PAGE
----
About 1,600 Moroccans joined extremist groups in Syria, Iraq and Libya, of whom 137 were killed, according to official figures in Morocco.


Forest fires spread out of control in Lebanon for second day amid political crisis

Updated 52 min 43 sec ago

Forest fires spread out of control in Lebanon for second day amid political crisis

  • At least 122 people have also been injured in the fires
  • President Erdogan announced that an arson investigation has already been initiated

BEIRUT: Wildfires raged for a second day across pine forests in the mountainous north of Lebanon on Thursday.

George Abu Mousa, the head of the Civil Defense Service and Operations Division, told Arab News the “fires returned on Thursday mainly because of the heavy winds. We had extinguished most of the fires on Wednesday but the wind was not in our favor.”

With President Michel Aoun preoccupied with monitoring the response to the fires, the crisis has overshadowed efforts to form a new government, according to his media office.

This is adding a further complication to the negotiations to finally appoint a new authority, almost a year after the previous government resigned following the Aug. 4 explosion at Beirut’s port. Najib Mikati was appointed prime minister-designate on Monday following the resignation of his predecessor, Saad Hariri, after nine months of failed talks with Aoun over the composition of a new government. Comments from politicians in the past two days suggest that Mikati will not find the task any easier.

The main stumbling block remains the same: The distribution of government portfolios among the parties. The head of the Free Patriotic Movement, Gebran Bassil, raised the issue during a television interview on Wednesday night.

He insisted on the “blocking third,” which means control of a third of cabinet portfolios, giving the power to veto any proposal that requires a two-thirds majority. He said he “will not give his vote of confidence to the government if all portfolios are rotated except for the Ministry of Finance,” control of which Hezbollah and the Amal movement want to keep within the Shiite community.

Meanwhile efforts to extinguish the wildfires in the north of the country continue. Maj. Gen. Mohammed Khair, secretary-general of Lebanon’s High Relief Commission, said a request had been sent to Cypriot authorities for helicopters to help battle the blaze.

The fires, in Qobayat in Akkar governorate, have spread out of control in the past 24 hours, reaching the outskirts of the town of Hermel.

Amin Melhem, a young volunteer, died while helping to put out the flames in the town of Kafrtun. According to reports, he was 15 years old. Dozens of cases of suffocation were reported as the fires reached residential buildings.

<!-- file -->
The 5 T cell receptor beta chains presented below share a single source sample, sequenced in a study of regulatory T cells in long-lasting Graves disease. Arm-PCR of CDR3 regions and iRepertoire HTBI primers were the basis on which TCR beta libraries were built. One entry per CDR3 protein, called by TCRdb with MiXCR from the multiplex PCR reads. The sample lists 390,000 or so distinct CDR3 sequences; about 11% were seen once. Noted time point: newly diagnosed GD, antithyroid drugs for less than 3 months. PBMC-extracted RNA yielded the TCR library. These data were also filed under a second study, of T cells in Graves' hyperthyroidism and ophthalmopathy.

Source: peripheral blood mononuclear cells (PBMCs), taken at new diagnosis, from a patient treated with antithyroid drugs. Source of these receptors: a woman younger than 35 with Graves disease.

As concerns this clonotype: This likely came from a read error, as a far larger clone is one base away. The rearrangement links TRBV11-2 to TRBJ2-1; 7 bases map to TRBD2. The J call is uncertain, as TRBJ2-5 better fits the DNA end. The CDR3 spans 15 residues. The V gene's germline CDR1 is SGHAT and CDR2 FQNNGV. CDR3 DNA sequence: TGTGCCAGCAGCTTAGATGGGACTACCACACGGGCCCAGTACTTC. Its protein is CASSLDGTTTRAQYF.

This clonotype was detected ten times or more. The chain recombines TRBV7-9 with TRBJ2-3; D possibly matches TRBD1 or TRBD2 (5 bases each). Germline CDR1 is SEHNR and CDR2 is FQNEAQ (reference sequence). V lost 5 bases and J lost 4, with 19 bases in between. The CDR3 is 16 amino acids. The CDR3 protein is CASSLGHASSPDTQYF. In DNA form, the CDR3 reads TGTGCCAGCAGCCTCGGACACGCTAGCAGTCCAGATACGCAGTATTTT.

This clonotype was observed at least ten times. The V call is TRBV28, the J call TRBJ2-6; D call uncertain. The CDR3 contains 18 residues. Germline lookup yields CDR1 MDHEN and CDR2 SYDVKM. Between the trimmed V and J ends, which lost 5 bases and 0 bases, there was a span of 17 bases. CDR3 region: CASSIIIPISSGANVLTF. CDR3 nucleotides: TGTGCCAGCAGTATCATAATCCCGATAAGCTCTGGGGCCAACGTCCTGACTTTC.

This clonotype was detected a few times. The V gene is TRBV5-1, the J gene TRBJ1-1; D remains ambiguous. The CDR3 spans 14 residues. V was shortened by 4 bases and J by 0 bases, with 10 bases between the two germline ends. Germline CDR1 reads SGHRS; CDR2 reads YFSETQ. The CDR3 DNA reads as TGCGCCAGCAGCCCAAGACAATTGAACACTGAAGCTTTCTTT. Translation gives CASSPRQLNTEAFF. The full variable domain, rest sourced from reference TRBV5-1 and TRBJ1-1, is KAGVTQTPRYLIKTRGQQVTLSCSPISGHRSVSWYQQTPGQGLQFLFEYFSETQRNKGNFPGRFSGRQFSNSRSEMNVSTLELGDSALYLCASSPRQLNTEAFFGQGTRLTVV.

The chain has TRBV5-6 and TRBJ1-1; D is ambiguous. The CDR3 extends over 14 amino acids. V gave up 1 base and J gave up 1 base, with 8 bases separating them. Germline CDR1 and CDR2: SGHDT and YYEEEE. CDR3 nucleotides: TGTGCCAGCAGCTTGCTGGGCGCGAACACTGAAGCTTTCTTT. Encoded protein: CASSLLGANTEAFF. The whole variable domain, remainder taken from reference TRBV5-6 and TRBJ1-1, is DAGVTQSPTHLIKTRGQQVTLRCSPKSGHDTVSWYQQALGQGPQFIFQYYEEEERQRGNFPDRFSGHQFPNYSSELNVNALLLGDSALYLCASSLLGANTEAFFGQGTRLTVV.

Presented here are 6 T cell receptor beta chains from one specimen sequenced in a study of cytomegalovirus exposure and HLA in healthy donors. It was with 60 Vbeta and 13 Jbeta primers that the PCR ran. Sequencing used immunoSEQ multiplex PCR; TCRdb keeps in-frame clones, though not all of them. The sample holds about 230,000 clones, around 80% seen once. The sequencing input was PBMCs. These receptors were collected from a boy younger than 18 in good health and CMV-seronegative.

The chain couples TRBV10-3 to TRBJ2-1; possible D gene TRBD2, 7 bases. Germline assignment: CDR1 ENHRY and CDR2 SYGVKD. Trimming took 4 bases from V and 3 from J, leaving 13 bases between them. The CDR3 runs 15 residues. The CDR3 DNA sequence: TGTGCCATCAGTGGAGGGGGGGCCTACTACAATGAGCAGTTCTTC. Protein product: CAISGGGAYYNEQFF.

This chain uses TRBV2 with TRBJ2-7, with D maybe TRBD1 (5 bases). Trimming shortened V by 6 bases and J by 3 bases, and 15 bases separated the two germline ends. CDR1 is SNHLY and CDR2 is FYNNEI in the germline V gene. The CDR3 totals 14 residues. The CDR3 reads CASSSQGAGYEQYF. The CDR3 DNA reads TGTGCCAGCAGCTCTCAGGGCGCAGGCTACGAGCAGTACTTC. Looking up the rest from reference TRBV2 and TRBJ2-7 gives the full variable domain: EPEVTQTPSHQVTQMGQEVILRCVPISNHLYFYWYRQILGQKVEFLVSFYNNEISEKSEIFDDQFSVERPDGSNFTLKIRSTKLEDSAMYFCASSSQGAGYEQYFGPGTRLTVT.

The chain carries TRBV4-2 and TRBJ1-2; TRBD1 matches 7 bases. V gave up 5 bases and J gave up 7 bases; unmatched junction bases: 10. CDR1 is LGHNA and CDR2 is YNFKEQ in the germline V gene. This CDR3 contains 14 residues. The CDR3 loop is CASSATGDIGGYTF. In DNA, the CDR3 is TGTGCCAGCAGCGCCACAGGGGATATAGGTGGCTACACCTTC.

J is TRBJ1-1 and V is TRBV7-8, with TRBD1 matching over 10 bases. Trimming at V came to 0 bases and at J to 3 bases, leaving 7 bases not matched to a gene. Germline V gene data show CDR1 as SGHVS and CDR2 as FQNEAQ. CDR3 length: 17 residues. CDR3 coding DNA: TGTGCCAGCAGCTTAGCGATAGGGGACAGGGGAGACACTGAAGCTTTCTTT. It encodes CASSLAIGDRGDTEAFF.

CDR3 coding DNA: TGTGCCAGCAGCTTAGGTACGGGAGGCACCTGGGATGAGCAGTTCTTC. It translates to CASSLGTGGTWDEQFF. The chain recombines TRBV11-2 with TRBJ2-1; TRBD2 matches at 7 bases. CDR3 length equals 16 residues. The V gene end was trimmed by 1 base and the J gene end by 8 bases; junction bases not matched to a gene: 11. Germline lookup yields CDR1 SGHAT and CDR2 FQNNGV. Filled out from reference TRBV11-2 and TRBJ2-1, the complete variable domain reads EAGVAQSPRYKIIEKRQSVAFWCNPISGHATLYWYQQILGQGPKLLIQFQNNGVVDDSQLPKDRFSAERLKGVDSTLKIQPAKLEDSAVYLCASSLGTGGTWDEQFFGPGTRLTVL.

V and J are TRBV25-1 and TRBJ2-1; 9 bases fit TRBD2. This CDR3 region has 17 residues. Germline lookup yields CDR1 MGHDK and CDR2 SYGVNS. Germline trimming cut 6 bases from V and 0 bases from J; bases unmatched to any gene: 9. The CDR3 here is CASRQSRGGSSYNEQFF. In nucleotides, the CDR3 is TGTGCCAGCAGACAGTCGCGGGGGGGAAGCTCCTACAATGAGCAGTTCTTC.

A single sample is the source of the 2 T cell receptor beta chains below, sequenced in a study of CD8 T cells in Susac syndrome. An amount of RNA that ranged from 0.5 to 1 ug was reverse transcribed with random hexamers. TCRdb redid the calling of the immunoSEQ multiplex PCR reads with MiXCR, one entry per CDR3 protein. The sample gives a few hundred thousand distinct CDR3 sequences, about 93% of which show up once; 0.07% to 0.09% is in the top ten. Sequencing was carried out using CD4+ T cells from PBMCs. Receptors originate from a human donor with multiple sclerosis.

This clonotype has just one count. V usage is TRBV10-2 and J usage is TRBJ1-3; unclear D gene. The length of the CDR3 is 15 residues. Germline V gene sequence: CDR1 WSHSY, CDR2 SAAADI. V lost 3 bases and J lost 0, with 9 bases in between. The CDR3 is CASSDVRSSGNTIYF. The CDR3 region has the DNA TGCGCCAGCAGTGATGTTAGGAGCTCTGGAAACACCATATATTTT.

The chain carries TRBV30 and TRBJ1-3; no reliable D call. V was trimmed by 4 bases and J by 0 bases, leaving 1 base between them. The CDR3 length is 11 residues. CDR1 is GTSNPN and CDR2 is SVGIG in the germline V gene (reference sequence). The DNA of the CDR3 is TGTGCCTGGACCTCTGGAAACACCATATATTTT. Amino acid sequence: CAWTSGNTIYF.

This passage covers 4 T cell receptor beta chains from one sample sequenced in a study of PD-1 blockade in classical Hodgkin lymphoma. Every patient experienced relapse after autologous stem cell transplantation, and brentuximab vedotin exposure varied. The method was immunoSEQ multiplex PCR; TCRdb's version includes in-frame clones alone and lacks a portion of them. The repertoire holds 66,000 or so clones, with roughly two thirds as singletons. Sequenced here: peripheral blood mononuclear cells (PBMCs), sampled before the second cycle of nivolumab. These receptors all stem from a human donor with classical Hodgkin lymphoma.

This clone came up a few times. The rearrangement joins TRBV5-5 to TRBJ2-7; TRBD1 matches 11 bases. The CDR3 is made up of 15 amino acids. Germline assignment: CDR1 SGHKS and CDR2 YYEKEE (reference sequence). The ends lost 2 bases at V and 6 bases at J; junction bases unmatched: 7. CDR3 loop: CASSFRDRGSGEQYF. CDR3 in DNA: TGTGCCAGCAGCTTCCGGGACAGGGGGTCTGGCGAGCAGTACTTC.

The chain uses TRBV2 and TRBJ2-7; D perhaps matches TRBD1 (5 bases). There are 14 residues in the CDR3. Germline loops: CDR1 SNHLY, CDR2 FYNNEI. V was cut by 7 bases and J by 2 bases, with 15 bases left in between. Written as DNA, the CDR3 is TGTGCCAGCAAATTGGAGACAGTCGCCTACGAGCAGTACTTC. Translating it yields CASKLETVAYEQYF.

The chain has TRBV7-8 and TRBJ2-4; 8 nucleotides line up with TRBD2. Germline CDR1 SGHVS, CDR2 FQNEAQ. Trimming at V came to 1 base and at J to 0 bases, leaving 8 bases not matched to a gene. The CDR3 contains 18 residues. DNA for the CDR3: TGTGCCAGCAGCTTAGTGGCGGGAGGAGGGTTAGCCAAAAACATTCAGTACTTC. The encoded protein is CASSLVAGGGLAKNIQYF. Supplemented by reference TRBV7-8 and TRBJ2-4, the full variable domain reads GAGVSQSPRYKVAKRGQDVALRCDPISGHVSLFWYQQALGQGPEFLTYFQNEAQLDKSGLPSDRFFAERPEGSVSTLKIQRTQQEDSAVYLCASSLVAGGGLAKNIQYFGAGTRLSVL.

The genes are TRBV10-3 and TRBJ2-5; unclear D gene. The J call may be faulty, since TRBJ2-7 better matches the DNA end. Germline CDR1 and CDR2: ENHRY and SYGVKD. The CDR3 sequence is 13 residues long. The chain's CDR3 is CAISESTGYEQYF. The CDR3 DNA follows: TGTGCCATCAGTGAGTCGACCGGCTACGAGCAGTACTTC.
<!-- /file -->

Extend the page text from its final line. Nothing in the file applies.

Local mayors and residents of the affected areas complain that the state organizations fighting the fires lack logistical support because of the nation’s economic crisis. Fire departments and civil defense centers are suffering as a result of shortages of vital resources such as fuel, electrical power and even water.

Residents are working alongside professionals to help fight the fires. Church bells are being rung and WhatsApp messages sent urging people to try to contain the flames any way they can until fire trucks arrive. Still, the damage has been devastating.

“We lost a lot of the abundant forest wealth,” said Abu Mousa, the Civil Defense head. “Many trees caught fire, most of which are pines, oaks and olives, because of the dry weeds extending over large areas.”

He did not comment on whether or not the fire might have been started intentionally, as many residents believe.

“One fire erupted and expanded, not several fires,” he said. “We will now extinguish the flames and then wait for the investigation to find out the circumstances.”

Army helicopters joined the efforts to battle the blaze, with help from the Cypriot helicopters that had been requested.

The fires have spread across the border into Syria, where authorities put out the flames in the border towns of Shan and Ain Al-Dahab but their assistance did not extend beyond there, according to Michel Al-Murr, a first lieutenant in the Beirut Fire Brigade,.

“The rugged nature of the area makes it more difficult for the firefighters and civil defense forces to work,” he told Arab News. “Many valleys cannot be reached; we fear that volunteers and firefighters could get trapped by the fire there.

“The fire reached an army barracks in the Akkar region, as well as military checkpoints in the area.”

He added that an investigation will be needed to establish the cause of the fire.

The General Directorate of Civil Defense in the Ministry of Interior said that three civil defense workers were slightly injured on Wednesday and Thursday.

The Army Command announced on Twitter that the fires have been renewed in the Al-Ruwaymah and Al-Bustan areas, and spread to the vicinity of the houses in the forests of the Qaltabah-Qobayat area,

It added that the army units, with helicopter support, were working to extinguish the fires with help from civil defense teams and civilian volunteers.

“Four helicopters are working to put out the fires that broke out in Jabal Akrum in Akkar, and army units are participating in the extinguishing operations,” the Army Command said.

The flames ravaged the forests of Qobayat, Aandqet, Kafrtun, Akrum, Al-Ruwaymah, and mountain villages in the Beit Jaafar area, destroying tens of square kilometers of forests.

Abdo Abdo, the mayor of Qobayat, said: “About eight people were taken to hospital, and the Red Cross rescued more than 40 residents who were suffocating, and helped evacuate the area.”

The Civil Defense reported it has put out 52 forest fires in Beirut, Mount Lebanon, the North, the South, and the Bekaa Valley, during the past 24 hours.